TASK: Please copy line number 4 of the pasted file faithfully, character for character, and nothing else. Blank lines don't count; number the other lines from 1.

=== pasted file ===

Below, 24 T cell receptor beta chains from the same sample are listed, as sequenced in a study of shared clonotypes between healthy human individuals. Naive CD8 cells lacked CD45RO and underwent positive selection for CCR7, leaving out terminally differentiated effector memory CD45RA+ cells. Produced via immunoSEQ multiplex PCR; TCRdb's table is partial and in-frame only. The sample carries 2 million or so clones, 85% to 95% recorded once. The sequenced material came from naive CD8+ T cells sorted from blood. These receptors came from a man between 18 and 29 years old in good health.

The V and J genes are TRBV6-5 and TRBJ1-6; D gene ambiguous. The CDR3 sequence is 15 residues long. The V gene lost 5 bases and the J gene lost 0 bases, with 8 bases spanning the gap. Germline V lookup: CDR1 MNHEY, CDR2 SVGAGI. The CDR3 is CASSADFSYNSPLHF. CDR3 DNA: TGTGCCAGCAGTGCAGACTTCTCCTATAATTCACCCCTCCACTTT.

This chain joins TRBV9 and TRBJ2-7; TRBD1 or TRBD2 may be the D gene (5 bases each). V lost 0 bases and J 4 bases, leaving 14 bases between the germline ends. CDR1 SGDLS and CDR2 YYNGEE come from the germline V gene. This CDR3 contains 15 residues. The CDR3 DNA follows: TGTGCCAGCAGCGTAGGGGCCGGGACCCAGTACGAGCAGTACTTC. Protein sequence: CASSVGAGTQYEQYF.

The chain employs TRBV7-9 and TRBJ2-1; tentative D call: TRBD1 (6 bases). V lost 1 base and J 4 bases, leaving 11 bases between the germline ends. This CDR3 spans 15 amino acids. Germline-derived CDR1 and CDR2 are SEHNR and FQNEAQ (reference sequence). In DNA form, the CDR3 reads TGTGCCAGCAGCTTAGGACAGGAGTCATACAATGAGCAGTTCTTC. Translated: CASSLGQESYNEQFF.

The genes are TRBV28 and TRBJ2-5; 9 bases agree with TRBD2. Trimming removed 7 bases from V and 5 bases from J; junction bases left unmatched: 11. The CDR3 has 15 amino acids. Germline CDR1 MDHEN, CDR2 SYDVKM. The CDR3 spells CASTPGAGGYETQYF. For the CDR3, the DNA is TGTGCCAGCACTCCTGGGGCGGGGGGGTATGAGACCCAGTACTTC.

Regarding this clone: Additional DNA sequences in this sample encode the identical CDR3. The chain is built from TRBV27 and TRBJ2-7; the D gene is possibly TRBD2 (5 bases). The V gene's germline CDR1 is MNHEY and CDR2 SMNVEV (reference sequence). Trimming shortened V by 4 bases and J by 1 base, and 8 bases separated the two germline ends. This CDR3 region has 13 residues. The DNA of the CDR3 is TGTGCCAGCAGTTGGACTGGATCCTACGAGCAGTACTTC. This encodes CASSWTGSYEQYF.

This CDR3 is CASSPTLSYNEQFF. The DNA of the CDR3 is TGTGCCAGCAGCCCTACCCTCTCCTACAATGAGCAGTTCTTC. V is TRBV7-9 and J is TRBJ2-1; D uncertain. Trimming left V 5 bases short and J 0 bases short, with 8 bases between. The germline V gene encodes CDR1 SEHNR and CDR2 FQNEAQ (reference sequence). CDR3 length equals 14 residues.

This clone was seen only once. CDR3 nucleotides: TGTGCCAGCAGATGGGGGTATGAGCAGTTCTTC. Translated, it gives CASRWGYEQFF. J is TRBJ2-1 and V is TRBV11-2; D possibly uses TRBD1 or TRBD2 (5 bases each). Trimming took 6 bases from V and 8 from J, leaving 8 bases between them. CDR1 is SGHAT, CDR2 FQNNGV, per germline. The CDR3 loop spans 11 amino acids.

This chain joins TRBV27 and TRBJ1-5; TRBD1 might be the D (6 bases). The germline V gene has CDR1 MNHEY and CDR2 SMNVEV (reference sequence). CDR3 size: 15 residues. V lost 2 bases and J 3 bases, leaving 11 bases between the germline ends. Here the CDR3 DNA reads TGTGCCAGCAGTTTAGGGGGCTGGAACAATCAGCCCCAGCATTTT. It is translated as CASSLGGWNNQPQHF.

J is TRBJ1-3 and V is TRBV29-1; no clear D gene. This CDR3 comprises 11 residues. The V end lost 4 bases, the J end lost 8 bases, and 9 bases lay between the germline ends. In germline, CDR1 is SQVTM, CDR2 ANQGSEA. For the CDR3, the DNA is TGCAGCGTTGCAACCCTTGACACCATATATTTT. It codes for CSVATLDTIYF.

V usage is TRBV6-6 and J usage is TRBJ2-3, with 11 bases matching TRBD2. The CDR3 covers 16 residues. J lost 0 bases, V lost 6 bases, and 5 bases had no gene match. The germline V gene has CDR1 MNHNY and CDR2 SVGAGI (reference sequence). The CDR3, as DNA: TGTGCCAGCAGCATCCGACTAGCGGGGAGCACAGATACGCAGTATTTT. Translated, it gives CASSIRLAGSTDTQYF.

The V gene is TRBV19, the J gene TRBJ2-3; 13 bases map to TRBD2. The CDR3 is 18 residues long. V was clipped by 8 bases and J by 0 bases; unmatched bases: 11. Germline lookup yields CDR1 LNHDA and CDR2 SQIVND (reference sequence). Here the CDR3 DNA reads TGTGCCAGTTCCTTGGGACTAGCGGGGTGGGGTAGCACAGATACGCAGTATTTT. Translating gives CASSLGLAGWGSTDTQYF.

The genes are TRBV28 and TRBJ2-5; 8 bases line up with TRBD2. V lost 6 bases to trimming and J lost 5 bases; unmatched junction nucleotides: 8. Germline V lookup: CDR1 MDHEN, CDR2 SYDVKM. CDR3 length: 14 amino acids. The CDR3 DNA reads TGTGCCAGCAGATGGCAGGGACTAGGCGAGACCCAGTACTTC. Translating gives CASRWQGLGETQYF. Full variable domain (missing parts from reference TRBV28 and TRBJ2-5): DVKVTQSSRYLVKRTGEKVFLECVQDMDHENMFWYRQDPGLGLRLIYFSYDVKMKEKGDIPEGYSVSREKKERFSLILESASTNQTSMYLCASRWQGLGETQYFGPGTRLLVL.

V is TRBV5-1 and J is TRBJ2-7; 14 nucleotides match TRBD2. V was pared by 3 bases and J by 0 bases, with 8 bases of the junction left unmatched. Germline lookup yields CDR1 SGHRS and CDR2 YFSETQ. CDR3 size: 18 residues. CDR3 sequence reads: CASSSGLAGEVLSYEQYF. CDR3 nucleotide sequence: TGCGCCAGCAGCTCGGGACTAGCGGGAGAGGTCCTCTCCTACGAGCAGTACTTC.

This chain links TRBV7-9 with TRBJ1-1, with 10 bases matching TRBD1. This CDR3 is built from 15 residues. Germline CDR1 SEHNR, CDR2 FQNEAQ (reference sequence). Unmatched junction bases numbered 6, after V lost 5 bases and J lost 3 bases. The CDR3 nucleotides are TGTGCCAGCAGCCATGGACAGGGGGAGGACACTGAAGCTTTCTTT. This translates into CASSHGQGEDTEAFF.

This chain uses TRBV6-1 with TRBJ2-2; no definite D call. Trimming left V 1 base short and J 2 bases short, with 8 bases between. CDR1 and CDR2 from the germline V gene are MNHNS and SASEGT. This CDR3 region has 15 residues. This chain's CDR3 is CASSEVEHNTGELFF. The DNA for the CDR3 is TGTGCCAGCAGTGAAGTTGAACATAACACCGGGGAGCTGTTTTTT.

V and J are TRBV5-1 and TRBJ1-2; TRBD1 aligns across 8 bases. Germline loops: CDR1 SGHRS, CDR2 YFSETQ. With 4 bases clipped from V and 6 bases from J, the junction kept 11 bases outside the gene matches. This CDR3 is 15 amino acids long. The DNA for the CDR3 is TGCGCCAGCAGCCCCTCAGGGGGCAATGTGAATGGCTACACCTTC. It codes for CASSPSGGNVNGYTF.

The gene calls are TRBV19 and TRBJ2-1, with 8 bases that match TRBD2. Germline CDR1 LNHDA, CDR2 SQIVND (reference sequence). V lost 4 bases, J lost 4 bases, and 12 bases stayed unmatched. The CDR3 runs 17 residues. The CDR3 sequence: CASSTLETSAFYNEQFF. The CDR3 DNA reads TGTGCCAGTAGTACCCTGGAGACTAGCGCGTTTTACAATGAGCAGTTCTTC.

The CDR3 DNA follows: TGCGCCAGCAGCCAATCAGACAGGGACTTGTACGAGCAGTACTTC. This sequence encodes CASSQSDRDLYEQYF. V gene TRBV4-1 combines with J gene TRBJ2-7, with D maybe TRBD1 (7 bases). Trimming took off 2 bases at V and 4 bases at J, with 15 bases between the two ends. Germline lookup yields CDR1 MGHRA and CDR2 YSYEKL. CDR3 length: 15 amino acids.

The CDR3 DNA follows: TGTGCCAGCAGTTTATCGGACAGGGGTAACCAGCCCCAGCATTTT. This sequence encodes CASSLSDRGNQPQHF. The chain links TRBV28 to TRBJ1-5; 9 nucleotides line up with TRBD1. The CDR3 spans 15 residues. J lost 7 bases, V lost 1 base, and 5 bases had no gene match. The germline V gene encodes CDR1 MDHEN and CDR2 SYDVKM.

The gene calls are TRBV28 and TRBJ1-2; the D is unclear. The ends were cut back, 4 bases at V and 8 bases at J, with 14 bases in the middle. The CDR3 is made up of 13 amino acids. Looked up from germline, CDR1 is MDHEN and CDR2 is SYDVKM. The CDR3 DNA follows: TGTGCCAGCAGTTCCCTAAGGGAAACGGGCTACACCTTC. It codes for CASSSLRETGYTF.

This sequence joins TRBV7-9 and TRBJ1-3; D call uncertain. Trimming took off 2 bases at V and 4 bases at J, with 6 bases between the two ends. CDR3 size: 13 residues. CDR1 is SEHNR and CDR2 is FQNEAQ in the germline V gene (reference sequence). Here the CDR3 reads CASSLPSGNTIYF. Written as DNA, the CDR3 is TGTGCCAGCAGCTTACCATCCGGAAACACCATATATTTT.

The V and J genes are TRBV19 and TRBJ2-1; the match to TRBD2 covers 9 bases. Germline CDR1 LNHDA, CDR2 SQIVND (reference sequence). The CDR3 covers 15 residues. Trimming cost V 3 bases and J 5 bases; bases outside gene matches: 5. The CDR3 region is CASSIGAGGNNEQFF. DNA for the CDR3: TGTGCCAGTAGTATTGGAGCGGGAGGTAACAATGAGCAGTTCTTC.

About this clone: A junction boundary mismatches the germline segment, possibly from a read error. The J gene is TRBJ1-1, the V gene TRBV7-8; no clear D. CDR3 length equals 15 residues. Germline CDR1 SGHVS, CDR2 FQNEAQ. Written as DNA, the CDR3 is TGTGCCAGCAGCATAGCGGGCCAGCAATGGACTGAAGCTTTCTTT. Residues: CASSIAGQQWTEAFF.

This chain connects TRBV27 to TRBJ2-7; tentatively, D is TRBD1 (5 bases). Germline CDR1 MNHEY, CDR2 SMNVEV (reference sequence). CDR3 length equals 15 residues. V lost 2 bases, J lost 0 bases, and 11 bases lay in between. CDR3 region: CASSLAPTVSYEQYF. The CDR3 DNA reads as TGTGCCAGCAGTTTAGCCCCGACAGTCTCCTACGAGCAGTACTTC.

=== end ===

The chain employs TRBV7-9 and TRBJ2-1; tentative D call: TRBD1 (6 bases). V lost 1 base and J 4 bases, leaving 11 bases between the germline ends. This CDR3 spans 15 amino acids. Germline-derived CDR1 and CDR2 are SEHNR and FQNEAQ (reference sequence). In DNA form, the CDR3 reads TGTGCCAGCAGCTTAGGACAGGAGTCATACAATGAGCAGTTCTTC. Translated: CASSLGQESYNEQFF.